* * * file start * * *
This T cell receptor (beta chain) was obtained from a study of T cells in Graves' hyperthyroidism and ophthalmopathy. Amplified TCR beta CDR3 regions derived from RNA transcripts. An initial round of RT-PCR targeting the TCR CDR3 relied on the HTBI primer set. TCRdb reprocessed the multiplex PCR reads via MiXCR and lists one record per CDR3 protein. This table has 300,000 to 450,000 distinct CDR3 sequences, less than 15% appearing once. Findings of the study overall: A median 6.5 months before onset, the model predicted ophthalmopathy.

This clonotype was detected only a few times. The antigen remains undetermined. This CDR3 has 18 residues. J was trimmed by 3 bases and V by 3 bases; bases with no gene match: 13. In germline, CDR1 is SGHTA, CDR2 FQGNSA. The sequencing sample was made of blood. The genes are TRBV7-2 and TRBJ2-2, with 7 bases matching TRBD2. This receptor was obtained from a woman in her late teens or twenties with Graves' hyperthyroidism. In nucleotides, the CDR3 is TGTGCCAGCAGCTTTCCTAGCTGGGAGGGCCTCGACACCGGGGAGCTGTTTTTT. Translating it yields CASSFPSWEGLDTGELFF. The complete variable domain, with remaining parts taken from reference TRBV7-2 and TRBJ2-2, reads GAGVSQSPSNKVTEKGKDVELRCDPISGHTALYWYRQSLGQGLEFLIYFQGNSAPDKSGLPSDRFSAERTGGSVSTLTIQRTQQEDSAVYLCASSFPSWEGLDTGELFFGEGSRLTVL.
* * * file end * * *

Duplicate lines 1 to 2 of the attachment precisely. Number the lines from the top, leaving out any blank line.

This T cell receptor (beta chain) was obtained from a study of T cells in Graves' hyperthyroidism and ophthalmopathy. Amplified TCR beta CDR3 regions derived from RNA transcripts. An initial round of RT-PCR targeting the TCR CDR3 relied on the HTBI primer set. TCRdb reprocessed the multiplex PCR reads via MiXCR and lists one record per CDR3 protein. This table has 300,000 to 450,000 distinct CDR3 sequences, less than 15% appearing once. Findings of the study overall: A median 6.5 months before onset, the model predicted ophthalmopathy.

This clonotype was detected only a few times. The antigen remains undetermined. This CDR3 has 18 residues. J was trimmed by 3 bases and V by 3 bases; bases with no gene match: 13. In germline, CDR1 is SGHTA, CDR2 FQGNSA. The sequencing sample was made of blood. The genes are TRBV7-2 and TRBJ2-2, with 7 bases matching TRBD2. This receptor was obtained from a woman in her late teens or twenties with Graves' hyperthyroidism. In nucleotides, the CDR3 is TGTGCCAGCAGCTTTCCTAGCTGGGAGGGCCTCGACACCGGGGAGCTGTTTTTT. Translating it yields CASSFPSWEGLDTGELFF. The complete variable domain, with remaining parts taken from reference TRBV7-2 and TRBJ2-2, reads GAGVSQSPSNKVTEKGKDVELRCDPISGHTALYWYRQSLGQGLEFLIYFQGNSAPDKSGLPSDRFSAERTGGSVSTLTIQRTQQEDSAVYLCASSFPSWEGLDTGELFFGEGSRLTVL.